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Rameet Arora

Senior Director - Marketing, Corporate Communication, Menu Management | 19 Jul 2013

Outdoor is an undiscovered reach medium. It is powerful in building frequency and even more potent in building recency. Put these three facts together and you potentially have GRPs that match any other medium. Unfortunately, its power remains un-calibrated, un-measured and difficult to harness.

Rameet Arora joined Hard Castle Restaurants as Senior Director, Marketing for McDonald’s in mid-2010. In his role, Arora’s mandate is to drive consumer-centric growth for brand and business.

Arora has over 13 years of experience in the field of advertising and marketing and over the years, he has been associated with leading advertising and marketing companies in India, including Leo Burnett, where he spent over eight years. His immediate previous appointment was as Head of Marketing for Hindi GEC Colors.

In conversation with Priyanka Nair, Arora speaks about how serious McDonald’s is about outdoor advertising, the potential of the outdoor medium and more...

Q. The OOH industry is labelled as an unstructured one. There are a number of reasons behind it. You come from the brand side, taking that into consideration, where does outdoor fit into your media plan?

Outdoor is an undiscovered reach medium. It is powerful in building frequency and even more potent in building recency. Put these three facts together and you potentially have GRPs that match any other medium. Unfortunately, its power remains un-calibrated, un-measured and difficult to harness.

However, despite many limitations on planning, we use outdoor to build recency and impact. We use it both to build reach and to build localised presence. As an out-of-home consumption brand, out-of-home has an important role to play.

Q. It is observed that over the last one year, McDonald’s has extensively used outdoor in its media plan. The campaigns had a balance of both innovation and planning. Could you elaborate on the reasons behind choosing OOH so widely in your media plan?

Like I said, out-of-home has an important role to play in a brand that is largely consumed out of home. It helps build recency and last mile connectivity. We look at outdoor as a reach medium and typically use it to penetrate geographies and trading areas.

Q. Do you think above innovation, ‘smart planning’ should be the ground rule while designing an outdoor campaign?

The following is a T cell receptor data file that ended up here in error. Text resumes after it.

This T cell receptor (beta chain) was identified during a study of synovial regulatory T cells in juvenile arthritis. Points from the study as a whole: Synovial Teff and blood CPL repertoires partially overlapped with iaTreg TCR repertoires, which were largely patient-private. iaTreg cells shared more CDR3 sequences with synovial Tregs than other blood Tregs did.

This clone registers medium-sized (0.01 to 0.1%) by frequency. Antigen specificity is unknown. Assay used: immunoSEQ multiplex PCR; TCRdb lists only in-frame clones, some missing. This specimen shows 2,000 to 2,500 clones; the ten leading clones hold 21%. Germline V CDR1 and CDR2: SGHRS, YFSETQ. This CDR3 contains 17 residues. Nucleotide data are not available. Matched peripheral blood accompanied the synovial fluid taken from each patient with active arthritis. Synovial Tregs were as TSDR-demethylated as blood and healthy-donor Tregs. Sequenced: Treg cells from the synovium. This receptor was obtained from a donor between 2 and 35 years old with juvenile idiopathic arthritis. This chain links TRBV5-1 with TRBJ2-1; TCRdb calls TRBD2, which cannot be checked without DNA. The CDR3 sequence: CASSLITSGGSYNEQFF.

Both ‘innovation in plans’ and ‘planning for innovations’ add flavour to any plan. Unconventional out-of-home disturbs familiar street furniture and can be disruptive. However, abundant use of innovation is both limiting from a cost point of view and is not scalable, unfortunately. Hence, the role of innovation in out-of-home is restricted to building buzz, creating word of mouth, localised engagement and viralability. Planning for innovation, therefore, requires perspective and yes, smartness.

Q. What are the changes that you would want to see in the outdoor industry that will lead to retain brands’ trust towards this medium of communication?

As an innovative marketer, we expect the OOH medium to expand to every form of retail. Technology advancement in this area will play a key role in the growth of the OOH industry. Measurement and metrics are key to break open the medium. And a more organised, transparent and accessible sector.

Q. What are the elements that you would want to see in an outdoor campaign that you roll out for your brand?

First and foremost, the bread and butter of any out-of-home campaign is likely to be billboards, which are at best a five-second medium. Billboards require a level of simplicity and precision that probably no other medium demands. Out-of-home is ideally an amalgamation of mediums – radio, the mobile phone and consequently, digital. Managing an OOH campaign is about managing multiple OOH assets, each of which plays its own role.

Q. The outdoor industry doesn’t have a common currency. As a marketer, how much does this worry you?

More than worry, there’s frustration. Like I said, it’s a medium with undiscovered and un-calibrated potential. It is unfortunate that a handful of stakeholders are unable to sit on the same table and institutionalise a measure, a metric and a system.

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